Lou ReedRock | 2010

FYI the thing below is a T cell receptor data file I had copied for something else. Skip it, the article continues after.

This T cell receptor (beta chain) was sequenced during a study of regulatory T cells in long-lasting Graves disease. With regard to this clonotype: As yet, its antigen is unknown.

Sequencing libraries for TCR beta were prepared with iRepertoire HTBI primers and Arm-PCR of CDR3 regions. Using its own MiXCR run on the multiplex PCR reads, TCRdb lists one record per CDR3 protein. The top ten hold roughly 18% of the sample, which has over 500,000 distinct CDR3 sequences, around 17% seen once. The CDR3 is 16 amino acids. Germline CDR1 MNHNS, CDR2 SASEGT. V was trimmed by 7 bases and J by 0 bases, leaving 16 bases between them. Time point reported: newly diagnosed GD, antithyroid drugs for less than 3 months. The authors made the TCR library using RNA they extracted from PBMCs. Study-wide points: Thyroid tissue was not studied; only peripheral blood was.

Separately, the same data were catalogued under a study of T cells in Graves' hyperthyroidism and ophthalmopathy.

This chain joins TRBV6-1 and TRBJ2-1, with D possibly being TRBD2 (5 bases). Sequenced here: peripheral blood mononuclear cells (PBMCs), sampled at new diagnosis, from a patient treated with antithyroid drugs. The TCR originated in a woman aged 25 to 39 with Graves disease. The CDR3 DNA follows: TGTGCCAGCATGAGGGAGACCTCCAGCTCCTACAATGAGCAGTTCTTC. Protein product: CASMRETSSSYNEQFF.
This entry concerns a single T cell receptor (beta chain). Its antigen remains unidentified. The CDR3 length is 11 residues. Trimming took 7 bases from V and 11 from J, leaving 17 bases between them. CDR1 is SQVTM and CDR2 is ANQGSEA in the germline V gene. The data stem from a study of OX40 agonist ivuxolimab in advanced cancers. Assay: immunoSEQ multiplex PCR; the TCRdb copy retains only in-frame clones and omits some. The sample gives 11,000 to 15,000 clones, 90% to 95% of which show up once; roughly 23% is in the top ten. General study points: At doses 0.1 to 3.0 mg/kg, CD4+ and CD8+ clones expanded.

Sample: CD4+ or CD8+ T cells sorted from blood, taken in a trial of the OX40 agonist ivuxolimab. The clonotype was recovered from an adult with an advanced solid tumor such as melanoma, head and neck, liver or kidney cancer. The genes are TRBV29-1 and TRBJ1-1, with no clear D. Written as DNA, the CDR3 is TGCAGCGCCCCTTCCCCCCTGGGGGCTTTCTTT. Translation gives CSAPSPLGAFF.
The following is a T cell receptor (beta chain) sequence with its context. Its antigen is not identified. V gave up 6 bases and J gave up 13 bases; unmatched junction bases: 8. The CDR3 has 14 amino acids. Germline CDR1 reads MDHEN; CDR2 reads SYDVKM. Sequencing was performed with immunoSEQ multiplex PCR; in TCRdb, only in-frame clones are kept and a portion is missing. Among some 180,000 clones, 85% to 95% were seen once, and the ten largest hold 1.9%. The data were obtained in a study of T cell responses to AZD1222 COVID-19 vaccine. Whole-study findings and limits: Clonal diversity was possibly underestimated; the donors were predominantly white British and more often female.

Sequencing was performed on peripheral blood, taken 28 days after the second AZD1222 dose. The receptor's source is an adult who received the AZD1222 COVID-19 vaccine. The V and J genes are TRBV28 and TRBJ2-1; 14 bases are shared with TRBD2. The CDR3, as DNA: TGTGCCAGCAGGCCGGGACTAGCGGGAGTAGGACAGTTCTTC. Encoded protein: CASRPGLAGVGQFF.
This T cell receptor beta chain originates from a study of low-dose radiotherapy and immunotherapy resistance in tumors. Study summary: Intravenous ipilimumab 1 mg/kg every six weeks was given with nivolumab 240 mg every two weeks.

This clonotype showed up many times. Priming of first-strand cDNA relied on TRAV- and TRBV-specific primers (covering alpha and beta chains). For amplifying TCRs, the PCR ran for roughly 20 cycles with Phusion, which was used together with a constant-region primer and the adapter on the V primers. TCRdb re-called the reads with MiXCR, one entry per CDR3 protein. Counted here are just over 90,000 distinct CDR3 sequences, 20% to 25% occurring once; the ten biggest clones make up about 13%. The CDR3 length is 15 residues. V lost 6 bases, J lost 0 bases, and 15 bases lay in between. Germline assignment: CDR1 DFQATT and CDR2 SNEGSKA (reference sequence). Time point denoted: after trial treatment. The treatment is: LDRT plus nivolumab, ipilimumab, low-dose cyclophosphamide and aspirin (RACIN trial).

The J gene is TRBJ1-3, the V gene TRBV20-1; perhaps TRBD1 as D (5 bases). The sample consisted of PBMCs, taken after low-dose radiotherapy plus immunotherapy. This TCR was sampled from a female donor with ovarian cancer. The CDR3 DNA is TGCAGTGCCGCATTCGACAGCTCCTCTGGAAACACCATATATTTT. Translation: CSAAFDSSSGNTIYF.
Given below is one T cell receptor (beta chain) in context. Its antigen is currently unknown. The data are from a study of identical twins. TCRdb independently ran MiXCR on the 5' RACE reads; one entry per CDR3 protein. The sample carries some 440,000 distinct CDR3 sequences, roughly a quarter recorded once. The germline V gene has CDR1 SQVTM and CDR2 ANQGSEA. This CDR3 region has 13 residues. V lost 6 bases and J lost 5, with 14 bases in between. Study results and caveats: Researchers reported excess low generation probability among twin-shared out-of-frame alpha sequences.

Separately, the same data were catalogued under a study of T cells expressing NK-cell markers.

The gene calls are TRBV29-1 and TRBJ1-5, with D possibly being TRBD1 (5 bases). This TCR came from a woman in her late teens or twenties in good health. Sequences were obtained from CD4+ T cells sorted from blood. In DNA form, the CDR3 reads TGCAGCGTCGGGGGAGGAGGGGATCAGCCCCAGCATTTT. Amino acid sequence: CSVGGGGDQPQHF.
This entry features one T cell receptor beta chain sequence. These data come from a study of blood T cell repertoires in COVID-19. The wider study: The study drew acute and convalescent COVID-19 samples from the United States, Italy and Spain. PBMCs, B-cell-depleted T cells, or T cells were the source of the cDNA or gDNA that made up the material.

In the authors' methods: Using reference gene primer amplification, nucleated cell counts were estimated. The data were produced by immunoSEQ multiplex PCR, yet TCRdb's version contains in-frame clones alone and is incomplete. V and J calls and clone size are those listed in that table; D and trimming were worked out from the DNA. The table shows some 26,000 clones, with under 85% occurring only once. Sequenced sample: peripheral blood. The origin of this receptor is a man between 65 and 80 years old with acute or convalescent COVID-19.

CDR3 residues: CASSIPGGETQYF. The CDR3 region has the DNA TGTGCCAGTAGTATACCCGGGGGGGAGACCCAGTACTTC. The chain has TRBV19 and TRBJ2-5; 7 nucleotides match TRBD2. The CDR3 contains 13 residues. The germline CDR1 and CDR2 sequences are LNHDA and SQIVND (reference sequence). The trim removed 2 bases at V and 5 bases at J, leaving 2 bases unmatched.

Born Lewis Allan Reed, Lou Reed is arguably the architect of some of the later 20th century’s most powerful musical movements. The songwriter, composer, and guitarist, who grew up in Freeport, began his music career as a staff writer for Pickwick Records where he first met Welsh musician John Cale. The two formed the Velvet Underground with Maureen Tucker and Sterling Morrison and thus began one of rock’s most influential ensembles. Reed left the group in 1970 to pursue a solo career that would span four decades of creative ferment. Educated on the streets, Reed consistently populated his work with the squalid characters of urban society’s underbelly. Marginalization, mainstream contempt, and emotional impact were always a part of Reed’s oeuvre and were exemplified in classic songs such as “Sweet Jane,” “Rock and Roll,” and “Walk on the Wild Side.” The Velvet Underground was inducted in the Rock and Roll Hall of Fame in 1996, and Reed—one of music’s most enigmatic figures—was posthumously inducted as a solo performer in 2015.